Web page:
Good Afternoon
Good Afternoon

$1.5 million is not ‘frivolous’ to Suffolk County taxpayers

James Burke, left, former chief of the Suffolk

James Burke, left, former chief of the Suffolk County Police Department, is taken into custody by FBI agents outside his home in Smithtown on Dec. 9, 2015. Credit: James Carbone

Maybe Suffolk County’s attorney considers a proposal to claw back a $1.5 million settlement from former county Police Chief James Burke “frivolous,” but taxpayers don’t [“Suffolk tables clawback bid against Burke,” News, Dec. 14].

If anything, a clawback would set an example: You’re not going to cost the taxpayers $1.5 million and ride off into the sunset, leaving us with the expense.

We taxpayers want it spent wisely and prudently, and want it back.

Anthony Tanzi, Mastic Beach

Senators will fear Trump harm to GOP

It is becoming clearer that the fate of Donald Trump as president will hang on Republicans in the Senate [“Trump lays all the blame on ex-lawyer,” News, Dec. 14].

In 1974, three Republican senators went to President Richard Nixon and made it clear to him that they could no longer support him.

The same will have to be done with Trump. If not, the entire Republican Party will be further damaged. It will be more out of self-preservation than anything else that the Republican senators and members of the House of Representatives will be forced to act.

Democratic leaders just have to wait. The close ties that Trump forged when he gave strong support to Republicans in Congress will be broken.

Republicans will not want to go down with the ship. That is politics.

Joseph Marcal, Commack

First, fix academic racial inequities

The Dec. 9 news story “Unequal school discipline” reported that black students on Long Island are about five times more likely than whites to be suspended from their public schools, according to a report by an education advocacy group.

This was not a surprise. In fact, it is just another alarming metric pointing out the educational inequities associated with this student population.

Statewide, black students academically fall well behind white students beginning in elementary school and continuing through high school.

According to the 2018 New York State School School Report Card, 52 percent of white students in grades three to eight were judged “proficient” in English Language Arts and math compared with 34 percent of black students. In 2017, 89 percent of white students graduated high school compared with 69 percent of black students. And arguably and perhaps more important, the percentage of black students graduating with Regents diplomas “with advanced designation” was 11 percent, compared with 46 percent for white students. Students receiving this type of a diploma are deemed better prepared for college.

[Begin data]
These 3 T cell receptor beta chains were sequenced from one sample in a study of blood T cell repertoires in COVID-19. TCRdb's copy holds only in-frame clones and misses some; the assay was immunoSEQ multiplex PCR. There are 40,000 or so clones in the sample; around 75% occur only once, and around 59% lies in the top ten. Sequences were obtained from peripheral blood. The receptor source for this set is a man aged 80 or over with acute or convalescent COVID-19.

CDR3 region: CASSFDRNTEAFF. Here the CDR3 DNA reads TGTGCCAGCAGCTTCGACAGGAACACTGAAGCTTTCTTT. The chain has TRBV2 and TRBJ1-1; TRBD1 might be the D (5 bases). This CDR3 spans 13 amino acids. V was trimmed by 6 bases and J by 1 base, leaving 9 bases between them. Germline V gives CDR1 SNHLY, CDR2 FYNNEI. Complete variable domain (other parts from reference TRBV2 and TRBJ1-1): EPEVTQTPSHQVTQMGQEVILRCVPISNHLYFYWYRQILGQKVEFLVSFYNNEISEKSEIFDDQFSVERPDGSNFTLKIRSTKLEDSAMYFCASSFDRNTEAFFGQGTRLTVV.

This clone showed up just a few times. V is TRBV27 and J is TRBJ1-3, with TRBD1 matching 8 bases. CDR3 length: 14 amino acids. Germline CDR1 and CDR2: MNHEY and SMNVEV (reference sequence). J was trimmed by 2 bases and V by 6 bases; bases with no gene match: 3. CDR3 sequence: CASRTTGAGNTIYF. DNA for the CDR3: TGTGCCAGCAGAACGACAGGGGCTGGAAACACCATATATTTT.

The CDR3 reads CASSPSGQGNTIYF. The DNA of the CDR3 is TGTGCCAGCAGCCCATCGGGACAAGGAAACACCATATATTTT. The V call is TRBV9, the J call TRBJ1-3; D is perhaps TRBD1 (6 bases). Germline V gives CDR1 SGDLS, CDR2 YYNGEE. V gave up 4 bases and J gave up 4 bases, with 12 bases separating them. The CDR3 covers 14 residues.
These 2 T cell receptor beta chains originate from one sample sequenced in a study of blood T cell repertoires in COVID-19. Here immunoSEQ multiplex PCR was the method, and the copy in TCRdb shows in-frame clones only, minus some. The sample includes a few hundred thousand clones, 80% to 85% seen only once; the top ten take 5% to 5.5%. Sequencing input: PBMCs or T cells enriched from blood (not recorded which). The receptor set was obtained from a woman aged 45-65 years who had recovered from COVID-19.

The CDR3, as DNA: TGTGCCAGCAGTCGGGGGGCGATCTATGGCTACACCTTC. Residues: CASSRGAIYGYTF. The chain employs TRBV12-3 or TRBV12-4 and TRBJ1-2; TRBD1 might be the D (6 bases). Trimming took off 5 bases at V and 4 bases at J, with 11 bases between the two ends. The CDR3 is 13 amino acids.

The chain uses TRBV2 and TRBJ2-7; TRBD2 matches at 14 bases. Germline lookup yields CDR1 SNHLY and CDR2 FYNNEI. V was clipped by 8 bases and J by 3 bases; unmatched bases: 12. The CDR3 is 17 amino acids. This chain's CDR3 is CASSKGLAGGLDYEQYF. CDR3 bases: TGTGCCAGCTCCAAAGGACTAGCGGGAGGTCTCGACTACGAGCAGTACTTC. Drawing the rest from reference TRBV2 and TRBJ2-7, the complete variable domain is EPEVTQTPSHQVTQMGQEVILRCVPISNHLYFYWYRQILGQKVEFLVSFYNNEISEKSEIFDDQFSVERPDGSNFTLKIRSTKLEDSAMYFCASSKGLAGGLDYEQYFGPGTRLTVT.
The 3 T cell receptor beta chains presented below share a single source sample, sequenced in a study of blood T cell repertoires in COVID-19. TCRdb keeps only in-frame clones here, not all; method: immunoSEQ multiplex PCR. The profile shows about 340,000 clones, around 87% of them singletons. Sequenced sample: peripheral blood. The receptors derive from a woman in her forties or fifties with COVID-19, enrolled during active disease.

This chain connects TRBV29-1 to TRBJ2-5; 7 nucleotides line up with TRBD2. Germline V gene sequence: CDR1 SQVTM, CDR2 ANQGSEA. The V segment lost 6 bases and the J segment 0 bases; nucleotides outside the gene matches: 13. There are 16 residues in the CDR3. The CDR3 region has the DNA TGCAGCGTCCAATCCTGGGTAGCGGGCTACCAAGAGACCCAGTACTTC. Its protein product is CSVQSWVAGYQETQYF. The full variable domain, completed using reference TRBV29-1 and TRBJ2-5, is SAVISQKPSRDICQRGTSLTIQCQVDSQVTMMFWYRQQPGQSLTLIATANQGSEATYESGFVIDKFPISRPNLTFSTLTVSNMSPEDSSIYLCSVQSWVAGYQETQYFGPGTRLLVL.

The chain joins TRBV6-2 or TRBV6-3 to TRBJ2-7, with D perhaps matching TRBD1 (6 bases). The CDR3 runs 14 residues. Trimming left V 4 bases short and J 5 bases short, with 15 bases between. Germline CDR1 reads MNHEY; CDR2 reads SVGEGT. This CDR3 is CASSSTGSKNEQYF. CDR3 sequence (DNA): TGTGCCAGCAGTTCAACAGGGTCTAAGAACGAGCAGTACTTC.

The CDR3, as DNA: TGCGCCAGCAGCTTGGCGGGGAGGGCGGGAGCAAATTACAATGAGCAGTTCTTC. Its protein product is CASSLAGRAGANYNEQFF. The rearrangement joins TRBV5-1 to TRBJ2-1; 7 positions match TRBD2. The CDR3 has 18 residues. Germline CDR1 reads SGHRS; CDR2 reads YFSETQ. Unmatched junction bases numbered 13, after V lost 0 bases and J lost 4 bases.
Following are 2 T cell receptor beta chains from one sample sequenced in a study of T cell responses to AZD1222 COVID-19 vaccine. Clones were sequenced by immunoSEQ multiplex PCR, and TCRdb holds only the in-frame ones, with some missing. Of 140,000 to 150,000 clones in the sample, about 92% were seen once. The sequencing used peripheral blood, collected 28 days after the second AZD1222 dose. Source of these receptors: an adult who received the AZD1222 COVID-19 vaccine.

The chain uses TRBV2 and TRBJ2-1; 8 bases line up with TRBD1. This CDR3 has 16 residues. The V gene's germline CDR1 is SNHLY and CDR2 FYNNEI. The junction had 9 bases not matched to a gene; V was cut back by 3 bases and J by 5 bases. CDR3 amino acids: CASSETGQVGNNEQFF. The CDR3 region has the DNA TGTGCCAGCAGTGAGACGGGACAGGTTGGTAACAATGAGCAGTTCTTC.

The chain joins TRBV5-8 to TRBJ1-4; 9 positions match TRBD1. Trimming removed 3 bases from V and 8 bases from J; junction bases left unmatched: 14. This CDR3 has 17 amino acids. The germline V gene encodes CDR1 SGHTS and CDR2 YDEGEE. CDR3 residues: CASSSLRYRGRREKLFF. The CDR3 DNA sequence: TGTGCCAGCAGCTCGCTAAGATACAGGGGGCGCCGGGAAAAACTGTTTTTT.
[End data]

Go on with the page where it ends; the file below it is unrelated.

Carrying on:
So before districts look at the inequities of student suspensions, they might want to first consider these academic inequities. Perhaps when these inequities are resolved by raising expectations and increasing participation in challenging Advanced Placement and college-related courses, problems regarding inappropriate behaviors and their related suspensions might go away.

Philip Cicero, North Massapequa

Editor’s note: The writer is a retired superintendent of Lynbrook schools.

Documentary showed the true Brentwood

Thank you for the documentary “‘We’re not going anywhere’: Inside the lives of 4 Brentwood families,” which focused on all that is good in Brentwood. It is truly a community with heart, where people care for one another. Bad things happen in every hamlet in every town, county and state. These do not define a place. The people who live there and call it home do.

Thank you also for Newsday’s coverage of Brentwood High School’s Green Machine marching band. This is what Brentwood and the Town of Islip is really all about.

As Islip supervisor, and having represented the Brentwood community in various capacities for more than 25 years, I could not be more proud to serve its hardworking, caring and passionate residents.

Angie Carpenter, Islip

Jesus, Mary, Joseph were refugees

In response to a letter that said Joseph and his family were not in Bethlehem illegally, it should be stated that while fleeing King Herod, they eventually were refugees seeking safety in Egypt. Today, we see Central Americans fleeing violence at home by seeking asylum at the U.S. border [“Two editorial cartoons went too far,” Dec. 12]. The Mike Luckovich cartoon the reader objected to was probably referring to that part of the family’s travels before it went to Nazareth.

Bernice Slutzman,Seaford

Some physicists also have faith in God

I read with great interest “Differences between faith and science” in the Dec. 13 letters. I am a physicist. I love physics, and I love doing physics, but I love God more.

The physicists I know go to church in about the same proportion as my neighbors. In other words, physicists don’t have exceptional insight into the nature of God.

William Morse,East Patchogue